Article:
After much debate and negotiation, President Biden signed the Creating Helpful Incentives to Produce Semiconductors and Since Act of 2022 into law on August 9, 2022. The CHIPS and Science Act is structured to make investments in American manufacturing, supply chains, national security, research and development, science and technology, and related workforces. The more specific goal is to encourage the U.S. technology sector to become the world leader in nanotechnology, clean energy, quantum computing and artificial intelligence.
In the process of the Act being negotiated, many businesses began to invest in their entry into the U.S. technology market. Micron announce a $40 billion investment in memory chip manufacturing. Qualcomm and GlobalFoundries announced a new partnership that includes a $4.2 billion expansion of their facilities to further focus on chip manufacturing.
The U.S. government wants the technology industry to focus heavily on semiconductor research, development and production. Semiconductors are mandatory for any technology with circuitry and as more advanced semiconductors are being developed the resulting technology will have higher computing potential. In explaining the Act, the government notes that the U.S. only produces about 10% of the world's supply of semiconductors while East Asia produces 75%.
Aiming to significantly lessen this gap, the U.S. has taken a two pronged approach: the introduction of the CHIPS act to encourage domestic semiconductor production and a series of trade regulations to discourage U.S. based businesses from assisting semiconductor production abroad.
The CHIPS and Science Act has six specific goals:
Bolster U.S. Leadership in Semiconductors
Promote U.S. Innovation in Wireless Supply Chains
Advance U.S. Global Leadership in the Technologies of the Future
Catalyze Regional Economic Growth and Development
Provide STEM Opportunities to More of America to Participate in Good-Paying Skilled Jobs
Drive Opportunity and Equity for All of America in STEM and Innovation
With the broad scope of the Act now laid out, it becomes very easy to discern how it will affect U.S. trade practices. With the increase in job opportunities and federal funding it is clear that many companies will be entering or expanding in the U.S. technology market, similar to Micron and Qualcomm mentioned above. With these new job and business opportunities physically in the U.S. it is very likely that many foreign workers will need deemed exports for advanced research and development.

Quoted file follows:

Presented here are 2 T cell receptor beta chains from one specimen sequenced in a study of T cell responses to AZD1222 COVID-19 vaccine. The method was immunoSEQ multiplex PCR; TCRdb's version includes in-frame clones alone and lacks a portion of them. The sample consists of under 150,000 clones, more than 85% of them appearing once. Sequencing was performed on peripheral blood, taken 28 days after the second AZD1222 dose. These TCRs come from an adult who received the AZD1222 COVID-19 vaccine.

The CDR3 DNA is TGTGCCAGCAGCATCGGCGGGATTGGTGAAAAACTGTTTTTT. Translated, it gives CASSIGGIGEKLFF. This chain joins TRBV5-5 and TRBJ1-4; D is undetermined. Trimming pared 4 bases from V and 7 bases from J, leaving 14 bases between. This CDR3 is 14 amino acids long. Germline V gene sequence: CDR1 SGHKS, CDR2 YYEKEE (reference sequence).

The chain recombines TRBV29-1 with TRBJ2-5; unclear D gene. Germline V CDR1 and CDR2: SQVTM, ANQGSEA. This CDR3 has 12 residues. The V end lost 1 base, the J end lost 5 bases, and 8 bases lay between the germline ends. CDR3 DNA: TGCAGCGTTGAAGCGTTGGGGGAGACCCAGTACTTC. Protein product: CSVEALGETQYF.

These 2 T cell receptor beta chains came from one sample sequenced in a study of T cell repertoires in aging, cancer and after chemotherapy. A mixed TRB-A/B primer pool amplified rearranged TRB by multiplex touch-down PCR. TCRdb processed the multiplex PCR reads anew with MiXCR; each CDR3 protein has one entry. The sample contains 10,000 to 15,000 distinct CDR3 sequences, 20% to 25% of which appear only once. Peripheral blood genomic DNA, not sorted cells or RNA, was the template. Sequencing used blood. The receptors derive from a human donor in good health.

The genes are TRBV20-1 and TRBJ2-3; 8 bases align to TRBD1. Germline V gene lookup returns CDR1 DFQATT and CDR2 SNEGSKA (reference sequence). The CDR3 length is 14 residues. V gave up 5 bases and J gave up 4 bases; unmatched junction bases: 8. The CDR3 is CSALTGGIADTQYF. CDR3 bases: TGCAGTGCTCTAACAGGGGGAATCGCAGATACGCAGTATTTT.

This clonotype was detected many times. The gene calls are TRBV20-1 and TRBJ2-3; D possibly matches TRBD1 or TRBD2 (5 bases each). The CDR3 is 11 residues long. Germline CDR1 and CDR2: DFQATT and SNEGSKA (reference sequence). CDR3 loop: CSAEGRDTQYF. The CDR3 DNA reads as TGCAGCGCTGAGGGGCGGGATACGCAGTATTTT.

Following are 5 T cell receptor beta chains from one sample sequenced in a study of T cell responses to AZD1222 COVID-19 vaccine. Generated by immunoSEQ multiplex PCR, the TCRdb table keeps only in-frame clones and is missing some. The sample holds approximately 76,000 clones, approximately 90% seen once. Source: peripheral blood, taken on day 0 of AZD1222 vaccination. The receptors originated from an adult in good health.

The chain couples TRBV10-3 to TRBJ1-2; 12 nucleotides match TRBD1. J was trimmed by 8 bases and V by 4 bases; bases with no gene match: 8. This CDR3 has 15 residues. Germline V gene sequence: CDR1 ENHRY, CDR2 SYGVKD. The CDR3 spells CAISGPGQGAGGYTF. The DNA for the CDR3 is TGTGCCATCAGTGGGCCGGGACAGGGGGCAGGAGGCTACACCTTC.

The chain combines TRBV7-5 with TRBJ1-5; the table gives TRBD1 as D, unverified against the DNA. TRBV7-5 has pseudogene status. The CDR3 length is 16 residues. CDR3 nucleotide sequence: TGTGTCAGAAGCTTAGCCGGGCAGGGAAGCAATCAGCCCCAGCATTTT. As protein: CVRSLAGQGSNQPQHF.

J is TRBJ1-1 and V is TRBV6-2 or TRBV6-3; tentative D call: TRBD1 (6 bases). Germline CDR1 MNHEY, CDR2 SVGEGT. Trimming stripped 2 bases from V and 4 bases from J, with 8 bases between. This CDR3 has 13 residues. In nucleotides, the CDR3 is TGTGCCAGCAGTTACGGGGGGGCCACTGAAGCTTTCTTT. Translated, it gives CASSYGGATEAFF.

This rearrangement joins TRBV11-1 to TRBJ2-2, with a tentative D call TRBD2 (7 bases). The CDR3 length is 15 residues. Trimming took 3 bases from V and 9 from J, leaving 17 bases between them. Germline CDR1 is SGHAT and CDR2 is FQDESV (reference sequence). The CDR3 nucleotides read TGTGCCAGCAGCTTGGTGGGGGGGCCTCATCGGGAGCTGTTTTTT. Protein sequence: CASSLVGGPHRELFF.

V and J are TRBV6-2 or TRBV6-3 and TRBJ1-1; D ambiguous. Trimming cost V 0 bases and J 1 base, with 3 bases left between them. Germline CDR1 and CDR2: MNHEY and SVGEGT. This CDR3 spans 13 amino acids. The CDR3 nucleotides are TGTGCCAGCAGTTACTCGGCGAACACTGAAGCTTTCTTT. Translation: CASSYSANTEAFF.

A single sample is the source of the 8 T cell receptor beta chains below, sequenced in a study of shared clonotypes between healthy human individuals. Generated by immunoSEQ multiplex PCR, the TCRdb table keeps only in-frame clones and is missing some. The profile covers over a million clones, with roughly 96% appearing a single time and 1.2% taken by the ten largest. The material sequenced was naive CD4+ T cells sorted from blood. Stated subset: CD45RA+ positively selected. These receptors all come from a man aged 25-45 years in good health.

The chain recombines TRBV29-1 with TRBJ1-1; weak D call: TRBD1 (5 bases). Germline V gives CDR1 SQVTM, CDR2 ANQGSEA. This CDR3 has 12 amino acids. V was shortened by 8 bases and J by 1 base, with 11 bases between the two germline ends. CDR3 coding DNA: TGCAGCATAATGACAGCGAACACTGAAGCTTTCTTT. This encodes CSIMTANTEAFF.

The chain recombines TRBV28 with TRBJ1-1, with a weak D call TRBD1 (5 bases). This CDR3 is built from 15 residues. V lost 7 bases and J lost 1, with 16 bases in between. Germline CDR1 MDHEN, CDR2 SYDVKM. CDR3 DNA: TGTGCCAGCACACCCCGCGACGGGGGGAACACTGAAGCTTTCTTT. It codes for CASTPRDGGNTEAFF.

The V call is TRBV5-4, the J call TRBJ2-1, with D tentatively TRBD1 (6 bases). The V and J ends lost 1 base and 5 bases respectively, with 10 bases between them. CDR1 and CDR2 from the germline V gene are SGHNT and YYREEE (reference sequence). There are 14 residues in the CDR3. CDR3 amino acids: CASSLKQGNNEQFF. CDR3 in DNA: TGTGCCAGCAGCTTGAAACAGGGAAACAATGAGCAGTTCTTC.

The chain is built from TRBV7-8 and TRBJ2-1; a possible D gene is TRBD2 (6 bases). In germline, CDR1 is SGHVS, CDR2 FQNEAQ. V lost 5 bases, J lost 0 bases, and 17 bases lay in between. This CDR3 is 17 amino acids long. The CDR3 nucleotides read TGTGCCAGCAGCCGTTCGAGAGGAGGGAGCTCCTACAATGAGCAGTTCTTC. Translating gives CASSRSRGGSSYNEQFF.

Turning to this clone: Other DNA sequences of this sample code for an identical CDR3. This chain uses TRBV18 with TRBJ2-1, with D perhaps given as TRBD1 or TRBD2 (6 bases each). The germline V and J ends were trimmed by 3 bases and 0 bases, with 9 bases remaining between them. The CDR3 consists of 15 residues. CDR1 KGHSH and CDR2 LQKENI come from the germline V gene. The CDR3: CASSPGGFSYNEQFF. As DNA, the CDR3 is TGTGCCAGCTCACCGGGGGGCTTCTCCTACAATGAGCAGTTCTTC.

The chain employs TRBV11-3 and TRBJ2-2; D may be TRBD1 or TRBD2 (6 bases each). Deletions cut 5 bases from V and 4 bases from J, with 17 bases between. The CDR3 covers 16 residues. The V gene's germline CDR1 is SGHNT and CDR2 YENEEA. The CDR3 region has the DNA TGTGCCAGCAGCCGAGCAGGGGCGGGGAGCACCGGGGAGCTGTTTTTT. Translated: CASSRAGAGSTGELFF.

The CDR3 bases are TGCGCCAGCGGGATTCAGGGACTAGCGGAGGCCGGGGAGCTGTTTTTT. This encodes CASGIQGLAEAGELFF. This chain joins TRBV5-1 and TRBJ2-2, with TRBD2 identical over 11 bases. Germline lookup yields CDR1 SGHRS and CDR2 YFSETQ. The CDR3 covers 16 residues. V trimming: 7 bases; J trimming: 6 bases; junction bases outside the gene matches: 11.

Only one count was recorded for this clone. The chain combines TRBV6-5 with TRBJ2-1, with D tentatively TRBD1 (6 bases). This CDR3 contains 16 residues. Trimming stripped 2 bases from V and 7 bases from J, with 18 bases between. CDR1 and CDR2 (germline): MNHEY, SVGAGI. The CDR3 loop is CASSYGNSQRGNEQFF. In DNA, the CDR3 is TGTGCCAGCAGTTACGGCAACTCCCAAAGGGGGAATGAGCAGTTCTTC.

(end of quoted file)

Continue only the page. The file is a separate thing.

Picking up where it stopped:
Similarly, businesses that specialize in specific types of technology may chose to import their rare equipment to the U.S. or export parts of their products out to further develop their supply chain. There also has already been instances of new policy that will directly discourage the export to certain CHIP manufacturing technology to other countries. The export controls that have been placed on Advanced Computing and Semiconductor Manufacturing Items to the People's Republic of China by U.S. Department of Commerce's Bureau of Industry and Security is the most prominent example of this.
Will you be taking advantage of the CHIPS Act? Do you want to learn more about what types of businesses the CHIPS Act subsidizes? Will you be exporting your new products that are developed as a result of this Act? Check out our article here.
Ready to Learn More About CBP, OFAC,
BIS, FWS, and FDA?
We have dozens (literally!) of videos in our educational library on our YouTube channel related to importing, exporting, US Customs, BIS, OFAC, FWS, FDA, NFTs, and so much more. Subscribe to our channel now to stay up to date on the latest on these topics!
Our law firm helps growing companies who import and export comply with government regulations. We love what we do and we take our oath of confidentiality over your matters very seriously. How much? Watch this video to learn about it. CLICK HERE
Wondering "why should you have an attorney on your side?" Click here to watch one of our attorneys, Susan Steinman, break down the critical benefits as to why you want to have one on your side - whether you hire us to help you or another law firm.
Have questions? We are determined to help you.
We listen carefully to clients to ensure our understanding of the legal issues at hand, their factual context, and any limitations that might impact a chosen strategy. Feel free to connect with us using the contact form at the bottom of the Home page or send us an email at firstname.lastname@example.org.